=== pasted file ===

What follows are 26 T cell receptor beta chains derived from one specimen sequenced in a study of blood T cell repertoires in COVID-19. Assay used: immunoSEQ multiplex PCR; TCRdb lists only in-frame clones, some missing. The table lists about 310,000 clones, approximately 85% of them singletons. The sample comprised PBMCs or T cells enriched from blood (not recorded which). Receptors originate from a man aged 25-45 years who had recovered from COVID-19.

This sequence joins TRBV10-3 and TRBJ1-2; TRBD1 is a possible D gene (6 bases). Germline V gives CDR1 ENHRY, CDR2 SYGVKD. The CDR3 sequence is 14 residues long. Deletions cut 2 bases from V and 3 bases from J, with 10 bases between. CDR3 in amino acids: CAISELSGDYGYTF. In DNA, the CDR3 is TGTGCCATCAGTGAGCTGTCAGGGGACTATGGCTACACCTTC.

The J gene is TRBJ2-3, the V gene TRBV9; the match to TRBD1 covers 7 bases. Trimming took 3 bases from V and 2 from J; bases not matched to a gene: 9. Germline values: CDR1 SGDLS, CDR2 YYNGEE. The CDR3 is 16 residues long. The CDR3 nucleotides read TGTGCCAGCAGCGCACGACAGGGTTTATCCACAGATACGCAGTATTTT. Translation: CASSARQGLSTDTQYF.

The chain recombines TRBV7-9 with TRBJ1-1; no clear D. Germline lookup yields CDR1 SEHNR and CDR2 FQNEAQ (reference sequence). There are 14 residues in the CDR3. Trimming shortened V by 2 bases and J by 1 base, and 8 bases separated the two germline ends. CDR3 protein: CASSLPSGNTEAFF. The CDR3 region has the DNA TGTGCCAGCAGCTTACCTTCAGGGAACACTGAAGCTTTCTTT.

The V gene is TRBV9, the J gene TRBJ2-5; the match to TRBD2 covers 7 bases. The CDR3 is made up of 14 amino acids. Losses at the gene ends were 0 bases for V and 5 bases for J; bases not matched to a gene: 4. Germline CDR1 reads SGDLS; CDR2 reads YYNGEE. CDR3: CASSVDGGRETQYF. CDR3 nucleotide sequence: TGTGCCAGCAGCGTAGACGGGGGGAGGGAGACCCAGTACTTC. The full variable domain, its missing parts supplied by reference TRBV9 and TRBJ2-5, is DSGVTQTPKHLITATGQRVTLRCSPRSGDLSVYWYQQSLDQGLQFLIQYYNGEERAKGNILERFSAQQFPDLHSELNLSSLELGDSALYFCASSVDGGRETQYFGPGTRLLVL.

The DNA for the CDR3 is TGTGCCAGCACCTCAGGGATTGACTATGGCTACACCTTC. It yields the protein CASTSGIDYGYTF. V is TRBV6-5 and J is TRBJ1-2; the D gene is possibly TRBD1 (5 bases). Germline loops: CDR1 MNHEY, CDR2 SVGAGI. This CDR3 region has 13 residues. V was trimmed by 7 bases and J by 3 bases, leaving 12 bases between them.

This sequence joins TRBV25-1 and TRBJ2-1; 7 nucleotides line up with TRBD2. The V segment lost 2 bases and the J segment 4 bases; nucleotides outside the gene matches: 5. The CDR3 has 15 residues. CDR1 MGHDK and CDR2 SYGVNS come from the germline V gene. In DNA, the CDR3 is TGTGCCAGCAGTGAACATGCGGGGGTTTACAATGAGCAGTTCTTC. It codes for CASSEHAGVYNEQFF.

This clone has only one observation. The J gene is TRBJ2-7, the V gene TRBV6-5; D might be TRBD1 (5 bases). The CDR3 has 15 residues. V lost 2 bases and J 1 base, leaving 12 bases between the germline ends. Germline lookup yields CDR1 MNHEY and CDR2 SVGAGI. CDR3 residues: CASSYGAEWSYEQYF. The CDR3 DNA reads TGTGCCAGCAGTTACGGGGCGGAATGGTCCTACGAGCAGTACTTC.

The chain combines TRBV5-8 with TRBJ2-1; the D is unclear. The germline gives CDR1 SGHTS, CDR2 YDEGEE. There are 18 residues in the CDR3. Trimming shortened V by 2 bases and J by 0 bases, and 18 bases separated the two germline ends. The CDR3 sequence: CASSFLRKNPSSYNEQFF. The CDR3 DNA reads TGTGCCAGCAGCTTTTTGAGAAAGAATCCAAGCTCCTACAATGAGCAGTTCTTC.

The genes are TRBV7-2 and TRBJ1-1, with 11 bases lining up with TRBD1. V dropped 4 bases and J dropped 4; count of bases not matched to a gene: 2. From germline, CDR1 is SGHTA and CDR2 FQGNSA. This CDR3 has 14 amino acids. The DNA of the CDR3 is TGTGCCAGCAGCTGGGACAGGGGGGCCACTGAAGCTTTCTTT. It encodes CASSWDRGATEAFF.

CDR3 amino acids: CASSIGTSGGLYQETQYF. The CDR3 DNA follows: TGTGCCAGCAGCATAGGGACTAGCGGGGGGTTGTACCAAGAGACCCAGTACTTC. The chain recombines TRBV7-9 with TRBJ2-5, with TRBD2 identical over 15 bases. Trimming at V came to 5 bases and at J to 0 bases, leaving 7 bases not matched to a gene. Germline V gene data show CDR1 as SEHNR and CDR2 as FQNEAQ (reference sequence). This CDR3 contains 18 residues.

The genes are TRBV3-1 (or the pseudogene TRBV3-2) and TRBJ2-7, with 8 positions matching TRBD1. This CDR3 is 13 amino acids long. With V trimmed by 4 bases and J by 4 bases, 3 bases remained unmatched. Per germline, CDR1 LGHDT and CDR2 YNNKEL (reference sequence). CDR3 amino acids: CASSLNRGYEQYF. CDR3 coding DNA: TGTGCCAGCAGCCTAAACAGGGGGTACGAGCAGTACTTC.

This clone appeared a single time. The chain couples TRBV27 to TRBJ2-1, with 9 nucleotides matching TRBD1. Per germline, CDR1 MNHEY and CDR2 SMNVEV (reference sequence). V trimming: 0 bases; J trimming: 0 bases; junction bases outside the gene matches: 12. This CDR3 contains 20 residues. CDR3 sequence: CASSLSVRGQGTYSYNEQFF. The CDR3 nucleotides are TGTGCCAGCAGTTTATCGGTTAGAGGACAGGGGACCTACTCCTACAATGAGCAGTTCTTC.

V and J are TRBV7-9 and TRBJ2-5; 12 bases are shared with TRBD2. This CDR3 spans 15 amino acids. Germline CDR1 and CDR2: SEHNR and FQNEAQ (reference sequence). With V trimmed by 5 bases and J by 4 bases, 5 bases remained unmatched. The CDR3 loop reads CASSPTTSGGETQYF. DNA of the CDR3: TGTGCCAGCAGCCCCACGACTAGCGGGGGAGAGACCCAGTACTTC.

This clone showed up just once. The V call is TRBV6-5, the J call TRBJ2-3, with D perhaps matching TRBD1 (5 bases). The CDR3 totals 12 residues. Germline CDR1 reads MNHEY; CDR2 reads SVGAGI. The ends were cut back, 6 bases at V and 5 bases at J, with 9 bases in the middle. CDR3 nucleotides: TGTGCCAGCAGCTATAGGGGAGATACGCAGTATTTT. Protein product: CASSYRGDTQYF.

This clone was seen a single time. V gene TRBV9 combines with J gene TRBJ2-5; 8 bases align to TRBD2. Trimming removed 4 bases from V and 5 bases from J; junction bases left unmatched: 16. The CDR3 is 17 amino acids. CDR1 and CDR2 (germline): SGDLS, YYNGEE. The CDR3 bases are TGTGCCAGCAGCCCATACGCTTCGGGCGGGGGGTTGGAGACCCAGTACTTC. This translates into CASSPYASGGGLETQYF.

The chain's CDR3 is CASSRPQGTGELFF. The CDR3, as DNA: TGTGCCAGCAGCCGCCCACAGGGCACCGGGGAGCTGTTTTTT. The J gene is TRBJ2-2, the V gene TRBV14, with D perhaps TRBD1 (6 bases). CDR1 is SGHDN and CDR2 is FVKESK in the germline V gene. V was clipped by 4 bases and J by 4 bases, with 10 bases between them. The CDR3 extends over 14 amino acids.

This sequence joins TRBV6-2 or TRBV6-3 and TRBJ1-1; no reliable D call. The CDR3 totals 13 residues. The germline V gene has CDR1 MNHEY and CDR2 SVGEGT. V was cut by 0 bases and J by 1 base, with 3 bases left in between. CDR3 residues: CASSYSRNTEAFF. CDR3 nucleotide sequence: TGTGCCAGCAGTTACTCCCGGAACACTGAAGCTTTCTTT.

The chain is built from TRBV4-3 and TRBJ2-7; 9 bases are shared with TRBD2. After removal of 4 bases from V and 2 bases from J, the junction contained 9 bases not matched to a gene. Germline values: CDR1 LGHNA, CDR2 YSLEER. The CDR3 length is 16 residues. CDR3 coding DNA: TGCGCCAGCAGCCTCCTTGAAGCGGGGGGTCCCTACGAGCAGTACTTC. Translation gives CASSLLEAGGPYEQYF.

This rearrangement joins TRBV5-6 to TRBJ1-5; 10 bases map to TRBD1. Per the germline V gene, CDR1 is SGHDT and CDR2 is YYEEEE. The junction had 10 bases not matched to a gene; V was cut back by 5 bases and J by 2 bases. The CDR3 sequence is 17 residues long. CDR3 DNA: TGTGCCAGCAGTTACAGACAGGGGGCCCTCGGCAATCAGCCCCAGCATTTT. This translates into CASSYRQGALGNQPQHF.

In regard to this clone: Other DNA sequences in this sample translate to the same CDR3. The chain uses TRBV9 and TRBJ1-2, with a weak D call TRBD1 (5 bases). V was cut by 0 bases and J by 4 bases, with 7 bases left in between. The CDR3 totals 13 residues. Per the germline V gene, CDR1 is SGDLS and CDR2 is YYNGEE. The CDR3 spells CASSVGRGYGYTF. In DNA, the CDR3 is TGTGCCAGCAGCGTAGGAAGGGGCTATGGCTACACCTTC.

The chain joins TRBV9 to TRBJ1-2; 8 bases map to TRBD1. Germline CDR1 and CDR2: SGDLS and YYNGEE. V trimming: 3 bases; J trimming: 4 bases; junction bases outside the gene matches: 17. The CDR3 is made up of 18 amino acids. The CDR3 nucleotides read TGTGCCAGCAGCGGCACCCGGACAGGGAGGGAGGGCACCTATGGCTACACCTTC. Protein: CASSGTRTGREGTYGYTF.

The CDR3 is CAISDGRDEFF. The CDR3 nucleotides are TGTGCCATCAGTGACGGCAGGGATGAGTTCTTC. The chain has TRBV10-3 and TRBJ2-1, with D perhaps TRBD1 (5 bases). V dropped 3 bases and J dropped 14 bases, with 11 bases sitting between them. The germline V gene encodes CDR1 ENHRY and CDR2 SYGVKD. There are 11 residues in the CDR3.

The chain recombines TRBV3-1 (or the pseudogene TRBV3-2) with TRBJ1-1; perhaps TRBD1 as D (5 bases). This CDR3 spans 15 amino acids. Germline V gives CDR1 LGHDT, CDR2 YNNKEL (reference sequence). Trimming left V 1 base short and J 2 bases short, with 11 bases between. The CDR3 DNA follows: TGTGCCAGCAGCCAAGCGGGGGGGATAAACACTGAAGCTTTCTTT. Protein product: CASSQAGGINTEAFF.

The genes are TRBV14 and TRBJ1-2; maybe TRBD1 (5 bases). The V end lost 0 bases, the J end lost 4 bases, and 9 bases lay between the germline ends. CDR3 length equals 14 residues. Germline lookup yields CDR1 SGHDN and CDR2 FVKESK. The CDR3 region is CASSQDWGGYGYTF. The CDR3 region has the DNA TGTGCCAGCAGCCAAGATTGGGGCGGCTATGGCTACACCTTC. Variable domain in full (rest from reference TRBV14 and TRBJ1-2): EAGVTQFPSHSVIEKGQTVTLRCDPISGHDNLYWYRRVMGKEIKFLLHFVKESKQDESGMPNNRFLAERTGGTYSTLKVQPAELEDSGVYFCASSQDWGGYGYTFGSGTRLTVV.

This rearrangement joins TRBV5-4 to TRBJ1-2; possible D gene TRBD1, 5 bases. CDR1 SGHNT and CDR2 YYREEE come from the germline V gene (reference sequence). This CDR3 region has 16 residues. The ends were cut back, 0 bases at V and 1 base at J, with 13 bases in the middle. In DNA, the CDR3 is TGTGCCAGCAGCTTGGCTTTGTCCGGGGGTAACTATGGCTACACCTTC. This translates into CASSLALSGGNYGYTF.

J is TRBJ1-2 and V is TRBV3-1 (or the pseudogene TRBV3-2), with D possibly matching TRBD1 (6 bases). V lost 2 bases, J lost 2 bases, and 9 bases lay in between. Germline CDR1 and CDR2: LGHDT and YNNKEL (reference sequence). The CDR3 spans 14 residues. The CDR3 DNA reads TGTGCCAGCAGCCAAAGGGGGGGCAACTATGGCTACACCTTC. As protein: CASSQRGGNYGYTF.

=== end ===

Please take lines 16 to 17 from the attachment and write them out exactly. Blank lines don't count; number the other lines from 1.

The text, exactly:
This clone was seen a single time. V gene TRBV9 combines with J gene TRBJ2-5; 8 bases align to TRBD2. Trimming removed 4 bases from V and 5 bases from J; junction bases left unmatched: 16. The CDR3 is 17 amino acids. CDR1 and CDR2 (germline): SGDLS, YYNGEE. The CDR3 bases are TGTGCCAGCAGCCCATACGCTTCGGGCGGGGGGTTGGAGACCCAGTACTTC. This translates into CASSPYASGGGLETQYF.

The chain's CDR3 is CASSRPQGTGELFF. The CDR3, as DNA: TGTGCCAGCAGCCGCCCACAGGGCACCGGGGAGCTGTTTTTT. The J gene is TRBJ2-2, the V gene TRBV14, with D perhaps TRBD1 (6 bases). CDR1 is SGHDN and CDR2 is FVKESK in the germline V gene. V was clipped by 4 bases and J by 4 bases, with 10 bases between them. The CDR3 extends over 14 amino acids.